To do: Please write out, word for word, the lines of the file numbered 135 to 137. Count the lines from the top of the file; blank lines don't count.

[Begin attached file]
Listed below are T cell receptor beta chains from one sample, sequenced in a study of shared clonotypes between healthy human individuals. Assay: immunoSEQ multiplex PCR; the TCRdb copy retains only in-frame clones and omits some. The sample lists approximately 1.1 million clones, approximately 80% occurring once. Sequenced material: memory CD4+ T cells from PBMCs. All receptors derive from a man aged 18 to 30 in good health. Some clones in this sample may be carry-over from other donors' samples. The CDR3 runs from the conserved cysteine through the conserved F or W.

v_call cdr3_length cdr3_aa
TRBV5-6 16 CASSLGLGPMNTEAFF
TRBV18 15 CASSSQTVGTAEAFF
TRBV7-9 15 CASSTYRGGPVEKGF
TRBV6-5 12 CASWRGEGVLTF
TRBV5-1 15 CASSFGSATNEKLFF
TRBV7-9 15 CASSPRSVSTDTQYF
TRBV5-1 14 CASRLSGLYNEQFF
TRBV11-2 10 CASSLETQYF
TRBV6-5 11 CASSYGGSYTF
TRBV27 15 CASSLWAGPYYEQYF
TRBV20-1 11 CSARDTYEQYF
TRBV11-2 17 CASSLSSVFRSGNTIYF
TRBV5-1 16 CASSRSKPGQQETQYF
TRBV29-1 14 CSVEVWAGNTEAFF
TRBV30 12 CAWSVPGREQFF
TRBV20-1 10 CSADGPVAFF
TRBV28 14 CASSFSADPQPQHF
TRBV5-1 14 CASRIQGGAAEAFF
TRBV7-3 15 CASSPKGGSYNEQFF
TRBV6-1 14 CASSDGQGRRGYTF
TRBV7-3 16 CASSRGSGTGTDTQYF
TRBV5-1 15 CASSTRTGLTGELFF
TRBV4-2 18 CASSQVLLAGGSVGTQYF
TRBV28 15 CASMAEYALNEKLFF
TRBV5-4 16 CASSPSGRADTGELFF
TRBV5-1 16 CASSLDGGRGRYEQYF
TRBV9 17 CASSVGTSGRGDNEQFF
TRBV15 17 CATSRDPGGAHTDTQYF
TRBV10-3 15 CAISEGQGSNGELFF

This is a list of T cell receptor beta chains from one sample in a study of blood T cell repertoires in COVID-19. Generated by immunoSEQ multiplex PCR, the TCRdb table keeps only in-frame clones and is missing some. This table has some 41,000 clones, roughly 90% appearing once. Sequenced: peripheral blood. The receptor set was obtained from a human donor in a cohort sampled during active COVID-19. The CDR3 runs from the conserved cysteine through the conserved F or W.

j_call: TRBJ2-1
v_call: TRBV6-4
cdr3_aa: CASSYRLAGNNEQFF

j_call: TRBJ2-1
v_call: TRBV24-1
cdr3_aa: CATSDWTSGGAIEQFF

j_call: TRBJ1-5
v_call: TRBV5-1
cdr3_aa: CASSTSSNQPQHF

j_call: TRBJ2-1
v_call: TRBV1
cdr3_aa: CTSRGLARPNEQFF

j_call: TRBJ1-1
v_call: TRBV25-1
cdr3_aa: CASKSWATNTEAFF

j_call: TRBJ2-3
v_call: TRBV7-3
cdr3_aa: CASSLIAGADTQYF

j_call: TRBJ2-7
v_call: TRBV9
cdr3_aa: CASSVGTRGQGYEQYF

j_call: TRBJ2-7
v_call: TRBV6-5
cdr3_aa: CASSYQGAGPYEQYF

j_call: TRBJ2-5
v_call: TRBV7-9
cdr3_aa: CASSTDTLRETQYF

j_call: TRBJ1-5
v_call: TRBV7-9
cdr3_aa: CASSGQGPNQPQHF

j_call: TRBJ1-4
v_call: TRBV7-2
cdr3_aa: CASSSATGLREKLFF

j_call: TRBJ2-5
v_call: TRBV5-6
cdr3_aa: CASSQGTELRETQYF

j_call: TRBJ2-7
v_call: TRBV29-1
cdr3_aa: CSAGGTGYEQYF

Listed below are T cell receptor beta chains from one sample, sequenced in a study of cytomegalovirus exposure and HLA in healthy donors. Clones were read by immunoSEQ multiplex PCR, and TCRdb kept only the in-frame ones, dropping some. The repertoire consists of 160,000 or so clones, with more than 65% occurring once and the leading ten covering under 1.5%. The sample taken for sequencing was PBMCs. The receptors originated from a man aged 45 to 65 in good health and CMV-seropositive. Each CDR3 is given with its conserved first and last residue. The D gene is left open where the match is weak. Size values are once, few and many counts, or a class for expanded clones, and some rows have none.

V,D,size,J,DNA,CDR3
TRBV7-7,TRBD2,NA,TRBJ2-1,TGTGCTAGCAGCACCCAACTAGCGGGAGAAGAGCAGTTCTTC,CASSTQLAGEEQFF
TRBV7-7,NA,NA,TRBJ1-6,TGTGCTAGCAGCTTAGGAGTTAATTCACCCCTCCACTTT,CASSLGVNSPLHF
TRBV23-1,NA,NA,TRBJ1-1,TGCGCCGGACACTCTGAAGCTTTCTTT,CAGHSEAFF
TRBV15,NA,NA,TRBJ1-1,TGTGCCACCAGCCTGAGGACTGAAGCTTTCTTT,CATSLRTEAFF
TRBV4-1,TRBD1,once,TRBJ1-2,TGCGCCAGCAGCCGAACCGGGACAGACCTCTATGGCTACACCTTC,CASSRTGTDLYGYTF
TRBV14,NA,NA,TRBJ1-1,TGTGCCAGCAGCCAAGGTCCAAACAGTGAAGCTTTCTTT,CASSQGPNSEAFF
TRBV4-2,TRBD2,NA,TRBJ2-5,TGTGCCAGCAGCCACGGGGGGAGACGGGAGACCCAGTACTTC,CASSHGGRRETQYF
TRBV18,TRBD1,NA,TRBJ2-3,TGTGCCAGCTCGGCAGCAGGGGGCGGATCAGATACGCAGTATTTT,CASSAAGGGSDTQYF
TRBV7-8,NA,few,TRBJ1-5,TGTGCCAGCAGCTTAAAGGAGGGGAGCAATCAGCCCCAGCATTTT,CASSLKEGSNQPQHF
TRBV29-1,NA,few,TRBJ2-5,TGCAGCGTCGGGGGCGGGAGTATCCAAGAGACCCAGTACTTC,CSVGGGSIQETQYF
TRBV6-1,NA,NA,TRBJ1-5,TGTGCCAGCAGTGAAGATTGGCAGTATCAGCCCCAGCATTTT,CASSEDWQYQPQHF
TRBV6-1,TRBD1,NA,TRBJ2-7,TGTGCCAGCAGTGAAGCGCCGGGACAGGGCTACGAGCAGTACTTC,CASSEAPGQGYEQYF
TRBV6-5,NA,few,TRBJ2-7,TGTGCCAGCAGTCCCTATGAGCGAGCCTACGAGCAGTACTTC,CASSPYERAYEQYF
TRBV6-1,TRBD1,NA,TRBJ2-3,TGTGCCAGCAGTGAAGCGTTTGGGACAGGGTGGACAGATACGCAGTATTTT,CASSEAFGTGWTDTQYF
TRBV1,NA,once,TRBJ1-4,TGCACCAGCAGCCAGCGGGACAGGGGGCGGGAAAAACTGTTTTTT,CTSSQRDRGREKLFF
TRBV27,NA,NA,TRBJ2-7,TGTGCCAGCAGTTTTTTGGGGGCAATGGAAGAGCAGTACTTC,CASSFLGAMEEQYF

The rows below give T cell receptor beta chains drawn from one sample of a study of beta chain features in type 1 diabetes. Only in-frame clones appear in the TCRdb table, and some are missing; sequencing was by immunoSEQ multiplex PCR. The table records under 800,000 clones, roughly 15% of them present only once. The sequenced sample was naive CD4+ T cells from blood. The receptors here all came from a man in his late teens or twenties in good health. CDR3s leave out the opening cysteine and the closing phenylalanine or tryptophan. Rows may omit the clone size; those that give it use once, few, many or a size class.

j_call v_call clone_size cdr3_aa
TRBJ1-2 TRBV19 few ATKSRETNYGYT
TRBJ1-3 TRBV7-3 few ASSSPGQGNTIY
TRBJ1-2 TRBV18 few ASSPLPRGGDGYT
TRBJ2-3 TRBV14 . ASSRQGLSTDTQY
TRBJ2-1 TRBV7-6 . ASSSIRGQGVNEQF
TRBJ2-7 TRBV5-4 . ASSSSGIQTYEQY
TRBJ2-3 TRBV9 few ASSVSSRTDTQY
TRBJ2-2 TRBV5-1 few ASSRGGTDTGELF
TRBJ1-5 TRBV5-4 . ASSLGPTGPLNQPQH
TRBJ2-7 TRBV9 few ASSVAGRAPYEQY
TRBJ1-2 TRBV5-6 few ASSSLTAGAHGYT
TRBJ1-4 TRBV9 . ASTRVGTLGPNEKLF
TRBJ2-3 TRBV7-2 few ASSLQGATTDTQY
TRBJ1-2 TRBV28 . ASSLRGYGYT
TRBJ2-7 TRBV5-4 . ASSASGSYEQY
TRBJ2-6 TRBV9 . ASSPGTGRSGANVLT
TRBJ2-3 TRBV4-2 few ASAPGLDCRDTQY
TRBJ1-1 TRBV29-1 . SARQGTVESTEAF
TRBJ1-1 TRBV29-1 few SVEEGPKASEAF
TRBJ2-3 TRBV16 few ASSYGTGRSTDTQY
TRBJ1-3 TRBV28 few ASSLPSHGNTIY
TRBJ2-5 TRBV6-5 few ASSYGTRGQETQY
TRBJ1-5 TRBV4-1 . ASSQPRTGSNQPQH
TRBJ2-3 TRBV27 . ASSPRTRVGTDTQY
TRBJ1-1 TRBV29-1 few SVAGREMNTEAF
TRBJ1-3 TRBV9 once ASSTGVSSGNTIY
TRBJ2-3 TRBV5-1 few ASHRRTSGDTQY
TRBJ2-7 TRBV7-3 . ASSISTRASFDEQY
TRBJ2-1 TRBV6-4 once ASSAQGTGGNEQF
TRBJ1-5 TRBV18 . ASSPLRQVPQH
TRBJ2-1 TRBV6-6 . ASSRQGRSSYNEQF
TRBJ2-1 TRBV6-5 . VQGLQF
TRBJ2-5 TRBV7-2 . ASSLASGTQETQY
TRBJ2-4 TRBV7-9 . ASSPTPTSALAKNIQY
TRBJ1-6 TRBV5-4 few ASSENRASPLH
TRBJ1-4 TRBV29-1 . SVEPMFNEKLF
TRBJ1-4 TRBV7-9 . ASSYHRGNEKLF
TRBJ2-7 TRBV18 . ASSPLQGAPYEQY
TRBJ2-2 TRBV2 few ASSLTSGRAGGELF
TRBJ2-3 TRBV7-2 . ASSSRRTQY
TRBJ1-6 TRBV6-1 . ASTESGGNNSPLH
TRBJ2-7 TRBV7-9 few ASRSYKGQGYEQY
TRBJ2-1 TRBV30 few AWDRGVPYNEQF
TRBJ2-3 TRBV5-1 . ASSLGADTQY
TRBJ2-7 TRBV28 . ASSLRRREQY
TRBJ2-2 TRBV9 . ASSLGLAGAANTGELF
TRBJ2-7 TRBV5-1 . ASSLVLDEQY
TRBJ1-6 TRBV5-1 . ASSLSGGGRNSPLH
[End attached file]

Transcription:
TRBJ2-3 TRBV5-1 . ASSLGADTQY
TRBJ2-7 TRBV28 . ASSLRRREQY
TRBJ2-2 TRBV9 . ASSLGLAGAANTGELF